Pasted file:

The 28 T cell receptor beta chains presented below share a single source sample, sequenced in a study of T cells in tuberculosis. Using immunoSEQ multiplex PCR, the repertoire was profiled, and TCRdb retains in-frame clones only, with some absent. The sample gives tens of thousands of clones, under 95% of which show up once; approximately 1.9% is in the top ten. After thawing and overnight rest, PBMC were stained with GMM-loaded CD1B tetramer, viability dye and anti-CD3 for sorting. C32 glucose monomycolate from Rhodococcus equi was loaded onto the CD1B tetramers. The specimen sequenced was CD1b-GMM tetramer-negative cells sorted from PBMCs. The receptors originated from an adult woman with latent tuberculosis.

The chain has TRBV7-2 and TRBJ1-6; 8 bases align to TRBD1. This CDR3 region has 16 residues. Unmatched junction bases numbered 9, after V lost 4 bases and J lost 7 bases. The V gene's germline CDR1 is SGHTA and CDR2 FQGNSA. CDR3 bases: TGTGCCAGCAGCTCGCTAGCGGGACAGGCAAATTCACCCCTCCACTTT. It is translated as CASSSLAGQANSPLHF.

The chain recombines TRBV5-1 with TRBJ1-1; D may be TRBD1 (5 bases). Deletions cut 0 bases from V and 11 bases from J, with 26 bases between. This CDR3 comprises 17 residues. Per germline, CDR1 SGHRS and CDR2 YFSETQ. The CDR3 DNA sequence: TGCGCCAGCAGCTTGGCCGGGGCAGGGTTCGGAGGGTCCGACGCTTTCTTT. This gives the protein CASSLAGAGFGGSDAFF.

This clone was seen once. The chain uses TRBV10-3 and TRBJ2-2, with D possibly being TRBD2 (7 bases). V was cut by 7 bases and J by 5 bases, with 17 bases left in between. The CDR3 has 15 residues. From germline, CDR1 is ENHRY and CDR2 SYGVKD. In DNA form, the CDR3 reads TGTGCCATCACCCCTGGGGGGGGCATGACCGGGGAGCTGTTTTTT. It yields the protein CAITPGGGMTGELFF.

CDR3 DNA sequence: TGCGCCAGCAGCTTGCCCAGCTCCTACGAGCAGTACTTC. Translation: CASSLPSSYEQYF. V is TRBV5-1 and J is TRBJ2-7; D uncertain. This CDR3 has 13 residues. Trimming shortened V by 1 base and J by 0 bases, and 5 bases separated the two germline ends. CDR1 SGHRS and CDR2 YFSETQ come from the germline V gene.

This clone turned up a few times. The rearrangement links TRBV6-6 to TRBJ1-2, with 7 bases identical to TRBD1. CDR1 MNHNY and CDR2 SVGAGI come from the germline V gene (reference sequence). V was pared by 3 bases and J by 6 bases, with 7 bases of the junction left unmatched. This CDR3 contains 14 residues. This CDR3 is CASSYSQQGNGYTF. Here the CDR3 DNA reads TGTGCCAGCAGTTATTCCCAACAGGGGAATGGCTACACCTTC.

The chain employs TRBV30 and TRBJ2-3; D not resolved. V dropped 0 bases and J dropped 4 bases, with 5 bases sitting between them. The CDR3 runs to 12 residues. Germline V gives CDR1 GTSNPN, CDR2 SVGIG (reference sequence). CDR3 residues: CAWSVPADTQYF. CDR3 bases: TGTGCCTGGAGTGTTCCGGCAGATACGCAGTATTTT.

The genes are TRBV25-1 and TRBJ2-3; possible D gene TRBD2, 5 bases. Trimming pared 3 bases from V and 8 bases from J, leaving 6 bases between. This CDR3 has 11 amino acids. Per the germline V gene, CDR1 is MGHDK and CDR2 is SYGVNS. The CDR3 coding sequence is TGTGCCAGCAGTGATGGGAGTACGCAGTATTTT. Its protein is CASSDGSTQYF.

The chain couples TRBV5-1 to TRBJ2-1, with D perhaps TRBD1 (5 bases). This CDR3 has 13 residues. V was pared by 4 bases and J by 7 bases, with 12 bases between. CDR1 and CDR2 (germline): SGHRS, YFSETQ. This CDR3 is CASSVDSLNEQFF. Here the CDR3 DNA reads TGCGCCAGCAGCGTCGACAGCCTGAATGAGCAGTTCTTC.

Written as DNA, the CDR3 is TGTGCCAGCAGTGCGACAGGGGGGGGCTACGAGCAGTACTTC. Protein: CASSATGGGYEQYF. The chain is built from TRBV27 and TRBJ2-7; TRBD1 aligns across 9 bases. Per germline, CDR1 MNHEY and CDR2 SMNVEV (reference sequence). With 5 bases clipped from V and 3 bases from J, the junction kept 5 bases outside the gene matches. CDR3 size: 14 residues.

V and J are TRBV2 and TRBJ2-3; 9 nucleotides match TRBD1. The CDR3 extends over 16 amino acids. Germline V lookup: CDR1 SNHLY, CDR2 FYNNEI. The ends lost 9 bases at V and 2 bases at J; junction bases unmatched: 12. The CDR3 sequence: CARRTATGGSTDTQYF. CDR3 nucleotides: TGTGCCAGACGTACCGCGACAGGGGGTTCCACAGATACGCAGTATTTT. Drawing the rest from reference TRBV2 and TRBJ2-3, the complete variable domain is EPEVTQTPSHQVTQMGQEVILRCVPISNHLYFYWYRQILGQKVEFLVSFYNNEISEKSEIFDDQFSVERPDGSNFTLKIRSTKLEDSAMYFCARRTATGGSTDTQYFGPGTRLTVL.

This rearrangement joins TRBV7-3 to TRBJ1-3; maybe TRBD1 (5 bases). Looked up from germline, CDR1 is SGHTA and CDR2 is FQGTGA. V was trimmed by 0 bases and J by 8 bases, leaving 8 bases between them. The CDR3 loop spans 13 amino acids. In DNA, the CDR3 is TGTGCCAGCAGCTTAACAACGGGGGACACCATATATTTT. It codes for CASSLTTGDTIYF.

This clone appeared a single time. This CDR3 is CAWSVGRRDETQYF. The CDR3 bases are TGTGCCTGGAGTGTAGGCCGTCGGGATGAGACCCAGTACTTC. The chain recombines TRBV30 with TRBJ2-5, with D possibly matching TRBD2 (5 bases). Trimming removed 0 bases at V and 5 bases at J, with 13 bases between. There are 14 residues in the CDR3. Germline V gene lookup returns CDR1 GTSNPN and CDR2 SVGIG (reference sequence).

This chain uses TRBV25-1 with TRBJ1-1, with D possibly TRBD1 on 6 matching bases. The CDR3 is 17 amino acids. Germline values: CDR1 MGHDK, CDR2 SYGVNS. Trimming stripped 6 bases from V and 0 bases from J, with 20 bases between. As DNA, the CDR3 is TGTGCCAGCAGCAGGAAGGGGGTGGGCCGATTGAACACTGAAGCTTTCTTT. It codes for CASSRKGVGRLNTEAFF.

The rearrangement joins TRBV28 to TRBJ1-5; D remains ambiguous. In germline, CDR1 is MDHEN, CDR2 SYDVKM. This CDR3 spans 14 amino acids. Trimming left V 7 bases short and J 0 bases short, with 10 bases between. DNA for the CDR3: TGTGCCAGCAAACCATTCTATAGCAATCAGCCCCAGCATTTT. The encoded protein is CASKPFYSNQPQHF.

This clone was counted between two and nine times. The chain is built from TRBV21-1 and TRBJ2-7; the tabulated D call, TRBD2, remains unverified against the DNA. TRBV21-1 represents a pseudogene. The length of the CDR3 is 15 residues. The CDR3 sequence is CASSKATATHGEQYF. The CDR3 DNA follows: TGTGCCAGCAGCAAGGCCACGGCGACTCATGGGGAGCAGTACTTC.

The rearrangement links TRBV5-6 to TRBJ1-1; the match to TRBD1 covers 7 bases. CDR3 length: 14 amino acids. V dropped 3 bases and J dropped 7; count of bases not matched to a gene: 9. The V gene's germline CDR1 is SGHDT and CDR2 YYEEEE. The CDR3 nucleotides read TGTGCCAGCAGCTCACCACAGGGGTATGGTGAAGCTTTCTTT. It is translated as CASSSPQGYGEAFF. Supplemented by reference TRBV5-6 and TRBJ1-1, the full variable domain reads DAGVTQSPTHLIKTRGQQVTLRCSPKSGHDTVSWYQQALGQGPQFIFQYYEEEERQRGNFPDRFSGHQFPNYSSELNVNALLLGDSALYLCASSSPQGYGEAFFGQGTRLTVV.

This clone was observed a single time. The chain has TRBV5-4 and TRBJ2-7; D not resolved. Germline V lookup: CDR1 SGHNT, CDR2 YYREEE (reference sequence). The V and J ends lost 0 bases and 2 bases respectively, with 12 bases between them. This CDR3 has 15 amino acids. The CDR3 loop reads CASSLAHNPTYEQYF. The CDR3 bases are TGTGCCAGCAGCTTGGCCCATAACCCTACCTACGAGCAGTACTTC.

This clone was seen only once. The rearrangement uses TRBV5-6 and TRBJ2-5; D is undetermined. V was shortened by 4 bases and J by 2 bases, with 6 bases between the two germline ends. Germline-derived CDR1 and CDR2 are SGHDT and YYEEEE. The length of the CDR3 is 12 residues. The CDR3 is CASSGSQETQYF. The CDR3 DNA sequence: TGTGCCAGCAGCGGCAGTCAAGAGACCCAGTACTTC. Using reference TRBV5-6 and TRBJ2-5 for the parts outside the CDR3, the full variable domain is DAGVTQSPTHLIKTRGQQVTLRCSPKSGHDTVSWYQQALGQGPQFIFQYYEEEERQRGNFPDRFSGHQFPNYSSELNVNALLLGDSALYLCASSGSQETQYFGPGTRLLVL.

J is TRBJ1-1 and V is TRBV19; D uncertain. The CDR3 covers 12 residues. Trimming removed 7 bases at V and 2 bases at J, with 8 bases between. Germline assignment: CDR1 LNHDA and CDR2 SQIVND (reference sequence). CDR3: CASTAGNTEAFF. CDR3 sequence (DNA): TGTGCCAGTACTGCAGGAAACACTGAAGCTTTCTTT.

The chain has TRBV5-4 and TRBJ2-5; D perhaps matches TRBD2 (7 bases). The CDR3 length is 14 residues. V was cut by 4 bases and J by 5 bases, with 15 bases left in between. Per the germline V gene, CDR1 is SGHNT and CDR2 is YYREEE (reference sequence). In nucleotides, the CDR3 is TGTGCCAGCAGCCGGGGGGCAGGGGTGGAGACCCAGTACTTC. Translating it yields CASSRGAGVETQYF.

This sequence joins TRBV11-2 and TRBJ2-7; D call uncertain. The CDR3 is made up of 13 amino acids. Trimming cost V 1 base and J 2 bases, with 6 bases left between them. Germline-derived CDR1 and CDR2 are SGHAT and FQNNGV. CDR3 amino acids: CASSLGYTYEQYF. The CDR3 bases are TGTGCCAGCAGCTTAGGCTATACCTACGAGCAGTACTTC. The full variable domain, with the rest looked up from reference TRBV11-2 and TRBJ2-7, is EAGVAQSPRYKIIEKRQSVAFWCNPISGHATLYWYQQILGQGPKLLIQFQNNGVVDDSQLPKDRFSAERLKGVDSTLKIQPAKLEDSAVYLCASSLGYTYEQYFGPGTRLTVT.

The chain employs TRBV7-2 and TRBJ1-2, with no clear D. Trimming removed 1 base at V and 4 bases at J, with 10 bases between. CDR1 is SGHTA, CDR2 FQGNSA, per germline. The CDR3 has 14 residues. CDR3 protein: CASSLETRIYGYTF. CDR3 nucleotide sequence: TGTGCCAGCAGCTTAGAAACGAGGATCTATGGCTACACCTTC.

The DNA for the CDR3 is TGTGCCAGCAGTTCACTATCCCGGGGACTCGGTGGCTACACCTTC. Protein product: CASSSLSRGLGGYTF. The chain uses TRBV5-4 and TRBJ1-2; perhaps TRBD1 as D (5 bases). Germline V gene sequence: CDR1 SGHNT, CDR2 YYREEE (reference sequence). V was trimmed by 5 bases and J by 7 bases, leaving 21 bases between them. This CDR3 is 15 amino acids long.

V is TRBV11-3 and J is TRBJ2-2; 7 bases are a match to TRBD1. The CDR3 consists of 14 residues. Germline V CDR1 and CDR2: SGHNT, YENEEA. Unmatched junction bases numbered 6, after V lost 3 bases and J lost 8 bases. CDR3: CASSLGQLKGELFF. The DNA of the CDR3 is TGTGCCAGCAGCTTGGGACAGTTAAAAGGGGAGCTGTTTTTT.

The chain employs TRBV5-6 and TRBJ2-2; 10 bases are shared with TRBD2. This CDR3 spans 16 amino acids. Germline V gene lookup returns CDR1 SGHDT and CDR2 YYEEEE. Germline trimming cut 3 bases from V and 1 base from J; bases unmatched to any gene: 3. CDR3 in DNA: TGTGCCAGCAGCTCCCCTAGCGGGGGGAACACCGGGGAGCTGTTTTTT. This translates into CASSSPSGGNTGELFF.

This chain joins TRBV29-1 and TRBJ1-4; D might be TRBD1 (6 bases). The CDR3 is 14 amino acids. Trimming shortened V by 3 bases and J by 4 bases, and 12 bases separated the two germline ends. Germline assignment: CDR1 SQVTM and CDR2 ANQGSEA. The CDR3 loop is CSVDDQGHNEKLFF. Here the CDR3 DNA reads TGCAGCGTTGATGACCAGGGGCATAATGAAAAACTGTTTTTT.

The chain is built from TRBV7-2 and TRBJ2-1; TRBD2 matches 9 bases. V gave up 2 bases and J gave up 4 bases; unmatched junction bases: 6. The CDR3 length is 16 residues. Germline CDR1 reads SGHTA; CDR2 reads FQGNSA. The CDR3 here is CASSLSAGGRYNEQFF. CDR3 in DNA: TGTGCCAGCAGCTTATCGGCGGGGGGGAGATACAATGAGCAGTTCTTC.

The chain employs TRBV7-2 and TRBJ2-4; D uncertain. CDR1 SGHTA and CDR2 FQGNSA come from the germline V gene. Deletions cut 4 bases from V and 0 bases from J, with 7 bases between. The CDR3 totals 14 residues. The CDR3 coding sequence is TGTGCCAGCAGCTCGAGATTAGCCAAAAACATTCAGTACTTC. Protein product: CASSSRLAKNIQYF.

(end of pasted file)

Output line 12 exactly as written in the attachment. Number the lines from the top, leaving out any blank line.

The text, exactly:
This rearrangement joins TRBV7-3 to TRBJ1-3; maybe TRBD1 (5 bases). Looked up from germline, CDR1 is SGHTA and CDR2 is FQGTGA. V was trimmed by 0 bases and J by 8 bases, leaving 8 bases between them. The CDR3 loop spans 13 amino acids. In DNA, the CDR3 is TGTGCCAGCAGCTTAACAACGGGGGACACCATATATTTT. It codes for CASSLTTGDTIYF.